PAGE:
2. CESD research team(2014).Center for Economic and Social Development. Assessment of Effect of Declining Oil Prices on Azerbaijan Economy. Baku: CESD Press. Retrieved from URL: http://cesd.az/new/wp-content/uploads/2014/12/Assessment_of_Effect_of_Declining_Oil_Prices_on_Azerbaijan_Economy.pdf

3. Center for Economic and Social Development (2015). The Azerbaijani manat’s devaluation: what are next steps? Baku. Retrieved from URL: http://cesd.az/new/wp-content/uploads/2015/12/Azerbaijani_Manat_Devaluation.pdf

4. Center for Economic and Social Development (2015). Azerbaijani Oil Income in February 2015.Baku.Retrieved from URL: http://cesd.az/new/wp-content/uploads/2015/03/Oil_Income_February_20152.pdf

5. Choido, Abbigail J.,  Owyang, Michael T. (2002).A case study of a currency crisis: The Russian default of 1998. Federal Reserve Bank of St. Louis Review. 84(6), pp. 7-17. Retrieved from URL: https://files.stlouisfed.org/files/htdocs/publications/review/02/11/ChiodoOwyang.pdf
6. Dabrowski, M. (2016). Currency crises in post-Soviet economies — a never ending story? Russian Journal of Economics, 2(3), pp. 302-326.Retrieved from URL:https://www.sciencedirect.com/science/article/pii/S2405473916300319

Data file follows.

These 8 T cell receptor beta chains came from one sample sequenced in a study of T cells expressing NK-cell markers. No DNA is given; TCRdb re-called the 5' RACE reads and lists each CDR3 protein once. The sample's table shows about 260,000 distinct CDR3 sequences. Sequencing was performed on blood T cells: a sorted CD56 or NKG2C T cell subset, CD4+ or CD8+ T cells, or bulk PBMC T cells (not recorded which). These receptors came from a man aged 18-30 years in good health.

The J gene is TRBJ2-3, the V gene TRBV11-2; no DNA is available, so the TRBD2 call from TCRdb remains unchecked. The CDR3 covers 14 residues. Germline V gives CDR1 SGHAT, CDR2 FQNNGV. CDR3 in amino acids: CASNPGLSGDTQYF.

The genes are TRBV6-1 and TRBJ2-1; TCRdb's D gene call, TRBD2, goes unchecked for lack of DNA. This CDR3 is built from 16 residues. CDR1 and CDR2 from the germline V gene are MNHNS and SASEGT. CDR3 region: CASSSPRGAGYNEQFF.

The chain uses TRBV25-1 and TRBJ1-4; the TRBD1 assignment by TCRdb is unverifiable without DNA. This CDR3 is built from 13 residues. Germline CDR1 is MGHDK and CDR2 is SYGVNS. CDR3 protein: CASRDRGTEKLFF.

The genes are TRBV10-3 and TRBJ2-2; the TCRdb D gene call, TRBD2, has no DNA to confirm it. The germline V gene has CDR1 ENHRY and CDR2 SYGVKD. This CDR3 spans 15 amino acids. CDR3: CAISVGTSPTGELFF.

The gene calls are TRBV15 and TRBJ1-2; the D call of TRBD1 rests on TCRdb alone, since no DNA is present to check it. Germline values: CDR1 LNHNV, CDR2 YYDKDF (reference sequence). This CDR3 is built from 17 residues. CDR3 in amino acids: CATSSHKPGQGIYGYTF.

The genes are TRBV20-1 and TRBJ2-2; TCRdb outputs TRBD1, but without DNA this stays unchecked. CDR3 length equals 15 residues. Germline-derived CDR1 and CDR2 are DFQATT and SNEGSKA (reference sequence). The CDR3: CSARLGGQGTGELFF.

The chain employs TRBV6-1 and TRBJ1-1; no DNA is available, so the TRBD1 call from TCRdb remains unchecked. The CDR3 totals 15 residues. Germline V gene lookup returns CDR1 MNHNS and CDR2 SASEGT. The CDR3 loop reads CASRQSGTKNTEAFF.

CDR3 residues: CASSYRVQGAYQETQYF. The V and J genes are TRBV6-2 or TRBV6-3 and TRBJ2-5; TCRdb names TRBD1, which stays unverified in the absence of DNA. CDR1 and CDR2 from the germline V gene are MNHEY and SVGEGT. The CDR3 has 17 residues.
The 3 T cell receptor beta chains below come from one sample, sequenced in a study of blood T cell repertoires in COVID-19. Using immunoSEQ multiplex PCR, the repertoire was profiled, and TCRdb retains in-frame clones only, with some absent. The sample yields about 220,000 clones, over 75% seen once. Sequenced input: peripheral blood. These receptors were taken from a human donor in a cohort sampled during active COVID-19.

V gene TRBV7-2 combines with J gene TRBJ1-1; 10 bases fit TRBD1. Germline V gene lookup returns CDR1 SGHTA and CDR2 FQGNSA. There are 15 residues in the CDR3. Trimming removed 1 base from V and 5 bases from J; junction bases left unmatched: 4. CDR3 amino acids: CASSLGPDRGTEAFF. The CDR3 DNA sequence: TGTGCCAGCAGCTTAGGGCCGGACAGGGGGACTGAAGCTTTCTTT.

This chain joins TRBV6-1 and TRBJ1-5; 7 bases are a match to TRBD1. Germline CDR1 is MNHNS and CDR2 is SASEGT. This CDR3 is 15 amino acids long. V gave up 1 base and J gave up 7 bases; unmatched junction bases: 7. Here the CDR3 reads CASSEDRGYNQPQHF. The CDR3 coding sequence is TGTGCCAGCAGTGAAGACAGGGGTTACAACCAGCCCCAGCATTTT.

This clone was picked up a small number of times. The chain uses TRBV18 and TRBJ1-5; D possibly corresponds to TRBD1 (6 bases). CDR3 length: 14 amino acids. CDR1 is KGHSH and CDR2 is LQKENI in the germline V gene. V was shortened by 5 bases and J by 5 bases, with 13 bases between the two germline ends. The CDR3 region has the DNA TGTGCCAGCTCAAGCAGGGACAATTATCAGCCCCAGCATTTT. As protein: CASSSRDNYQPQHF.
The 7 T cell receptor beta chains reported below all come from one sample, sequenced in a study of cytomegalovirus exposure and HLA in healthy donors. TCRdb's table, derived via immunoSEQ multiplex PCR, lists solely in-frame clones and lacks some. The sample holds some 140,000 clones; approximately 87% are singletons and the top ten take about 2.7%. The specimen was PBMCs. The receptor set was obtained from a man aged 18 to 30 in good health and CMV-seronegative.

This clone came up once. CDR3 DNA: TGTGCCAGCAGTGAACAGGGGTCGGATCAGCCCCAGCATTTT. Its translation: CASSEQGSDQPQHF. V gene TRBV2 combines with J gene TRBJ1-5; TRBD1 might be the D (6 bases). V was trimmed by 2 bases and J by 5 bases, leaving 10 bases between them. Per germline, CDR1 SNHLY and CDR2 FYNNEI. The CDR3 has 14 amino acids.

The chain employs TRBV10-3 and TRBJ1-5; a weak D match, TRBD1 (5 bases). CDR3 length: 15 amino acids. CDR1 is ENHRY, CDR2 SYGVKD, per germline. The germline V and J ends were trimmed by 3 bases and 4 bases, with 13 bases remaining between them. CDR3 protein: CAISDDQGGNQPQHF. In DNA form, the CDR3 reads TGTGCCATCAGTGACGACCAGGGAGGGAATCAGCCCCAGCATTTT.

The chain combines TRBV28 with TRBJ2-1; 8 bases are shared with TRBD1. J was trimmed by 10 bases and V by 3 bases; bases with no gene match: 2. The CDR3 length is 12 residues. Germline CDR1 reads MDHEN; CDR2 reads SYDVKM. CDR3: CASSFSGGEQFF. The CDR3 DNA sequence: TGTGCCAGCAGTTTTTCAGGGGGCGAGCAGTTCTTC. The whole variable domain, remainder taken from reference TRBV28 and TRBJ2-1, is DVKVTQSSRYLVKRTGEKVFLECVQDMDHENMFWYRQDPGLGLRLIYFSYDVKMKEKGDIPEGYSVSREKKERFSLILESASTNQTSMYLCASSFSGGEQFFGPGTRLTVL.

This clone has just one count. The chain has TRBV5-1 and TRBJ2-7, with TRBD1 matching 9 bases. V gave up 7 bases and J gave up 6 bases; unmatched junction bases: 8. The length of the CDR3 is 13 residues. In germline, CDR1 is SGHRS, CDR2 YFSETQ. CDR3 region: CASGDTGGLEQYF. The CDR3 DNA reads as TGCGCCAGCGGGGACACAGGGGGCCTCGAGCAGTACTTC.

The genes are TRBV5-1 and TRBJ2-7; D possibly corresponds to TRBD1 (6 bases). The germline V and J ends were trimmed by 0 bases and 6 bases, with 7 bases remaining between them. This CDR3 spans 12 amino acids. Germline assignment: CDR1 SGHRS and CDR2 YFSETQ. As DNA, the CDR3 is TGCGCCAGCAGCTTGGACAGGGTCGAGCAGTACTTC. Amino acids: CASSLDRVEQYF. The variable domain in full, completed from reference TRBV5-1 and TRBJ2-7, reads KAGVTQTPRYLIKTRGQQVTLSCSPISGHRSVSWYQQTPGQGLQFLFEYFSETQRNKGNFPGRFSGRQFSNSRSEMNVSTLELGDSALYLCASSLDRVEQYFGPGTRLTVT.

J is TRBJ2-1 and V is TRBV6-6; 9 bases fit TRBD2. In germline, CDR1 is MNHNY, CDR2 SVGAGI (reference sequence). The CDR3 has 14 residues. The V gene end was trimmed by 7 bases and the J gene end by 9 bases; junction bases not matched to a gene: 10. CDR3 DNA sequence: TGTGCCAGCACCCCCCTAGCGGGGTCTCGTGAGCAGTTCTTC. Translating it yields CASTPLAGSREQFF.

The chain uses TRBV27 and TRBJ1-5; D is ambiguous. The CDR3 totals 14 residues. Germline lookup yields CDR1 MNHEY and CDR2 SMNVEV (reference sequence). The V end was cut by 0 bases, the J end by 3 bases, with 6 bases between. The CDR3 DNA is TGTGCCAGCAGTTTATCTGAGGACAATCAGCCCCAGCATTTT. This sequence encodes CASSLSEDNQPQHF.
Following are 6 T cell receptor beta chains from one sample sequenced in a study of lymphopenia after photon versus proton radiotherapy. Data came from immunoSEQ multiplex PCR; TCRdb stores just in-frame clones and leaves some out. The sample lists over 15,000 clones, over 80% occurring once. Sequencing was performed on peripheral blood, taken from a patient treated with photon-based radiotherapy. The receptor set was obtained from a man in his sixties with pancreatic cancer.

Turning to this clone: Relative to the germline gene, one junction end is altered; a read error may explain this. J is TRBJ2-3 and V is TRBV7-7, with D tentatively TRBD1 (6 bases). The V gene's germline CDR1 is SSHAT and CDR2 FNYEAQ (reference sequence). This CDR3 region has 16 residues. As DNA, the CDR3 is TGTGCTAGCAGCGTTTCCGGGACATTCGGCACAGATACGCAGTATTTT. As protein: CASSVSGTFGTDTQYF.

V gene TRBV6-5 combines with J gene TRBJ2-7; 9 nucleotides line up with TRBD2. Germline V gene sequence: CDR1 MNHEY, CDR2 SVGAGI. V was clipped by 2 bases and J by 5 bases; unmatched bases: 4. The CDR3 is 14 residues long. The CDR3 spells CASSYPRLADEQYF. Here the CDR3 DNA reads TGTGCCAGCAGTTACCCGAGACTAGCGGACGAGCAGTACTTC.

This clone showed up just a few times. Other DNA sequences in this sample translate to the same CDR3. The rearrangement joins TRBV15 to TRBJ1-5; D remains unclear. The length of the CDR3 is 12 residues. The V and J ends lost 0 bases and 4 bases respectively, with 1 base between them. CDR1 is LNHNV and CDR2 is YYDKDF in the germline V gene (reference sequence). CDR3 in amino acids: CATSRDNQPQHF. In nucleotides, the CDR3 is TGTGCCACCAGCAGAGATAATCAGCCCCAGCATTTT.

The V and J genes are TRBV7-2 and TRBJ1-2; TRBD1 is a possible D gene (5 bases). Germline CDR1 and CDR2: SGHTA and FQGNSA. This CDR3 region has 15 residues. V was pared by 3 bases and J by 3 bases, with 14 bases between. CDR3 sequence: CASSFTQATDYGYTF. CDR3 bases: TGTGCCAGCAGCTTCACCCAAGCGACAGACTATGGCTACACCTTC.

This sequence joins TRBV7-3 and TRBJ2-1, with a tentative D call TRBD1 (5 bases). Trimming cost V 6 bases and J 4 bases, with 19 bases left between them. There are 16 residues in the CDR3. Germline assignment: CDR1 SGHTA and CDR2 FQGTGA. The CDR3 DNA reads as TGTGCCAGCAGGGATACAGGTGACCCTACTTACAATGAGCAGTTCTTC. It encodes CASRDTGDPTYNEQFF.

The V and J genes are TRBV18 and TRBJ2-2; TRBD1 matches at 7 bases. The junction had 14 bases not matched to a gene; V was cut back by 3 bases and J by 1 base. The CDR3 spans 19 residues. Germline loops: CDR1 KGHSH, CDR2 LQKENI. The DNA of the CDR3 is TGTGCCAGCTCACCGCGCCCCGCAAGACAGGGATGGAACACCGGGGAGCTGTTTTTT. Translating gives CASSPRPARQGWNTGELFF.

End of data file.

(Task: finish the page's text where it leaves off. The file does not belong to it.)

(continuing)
7. Francesco Grigoli ; Alexander Herman ; Andrew J Swiston (2017).A Crude Shock : Explaining the Impact of the 2014-16 Oil Price Decline Across Exporters. Working Paper No:17/160. International Monetary Fund. Retrieved from URL: http://www.imf.org/en/Publications/WP/Issues/2017/07/18/A-Crude-Shock-Explaining-the-Impact-of-the-2014-16-Oil-Price-Decline-Across-Exporters-44966

8. Mironov, V. (2015). “Russian devaluation in 2014–2015: Falling into the abyss or a window of opportunity?” Russian Journal of Economics, 1(3): 217–239. Retrieved from URL: http://www.sciencedirect.com/science/article/pii/S2405473915000379
9. Rahmanov, R.(2016). Permanent and Temporary Oil Price Shocks, Macroeconomic Policy, and Tradable Non-oil Sector: Case of Azerbaijan, Kazakhstan, and Russia. Working Papers Series No:09/2016. Central Bank of the Republic of Azerbaijan. Retrieved from URL: https://www.cbar.az/assets/4321/WP-series-09_2016.pdf
10. Reinhart, Carmen M., and Kenneth S. Rogoff. (2014). “Recovery from Financial Crises: Evidence from 100 Episodes. “American Economic Review, 104(5): 50-55. DOI: 10.1257/aer.104.5.50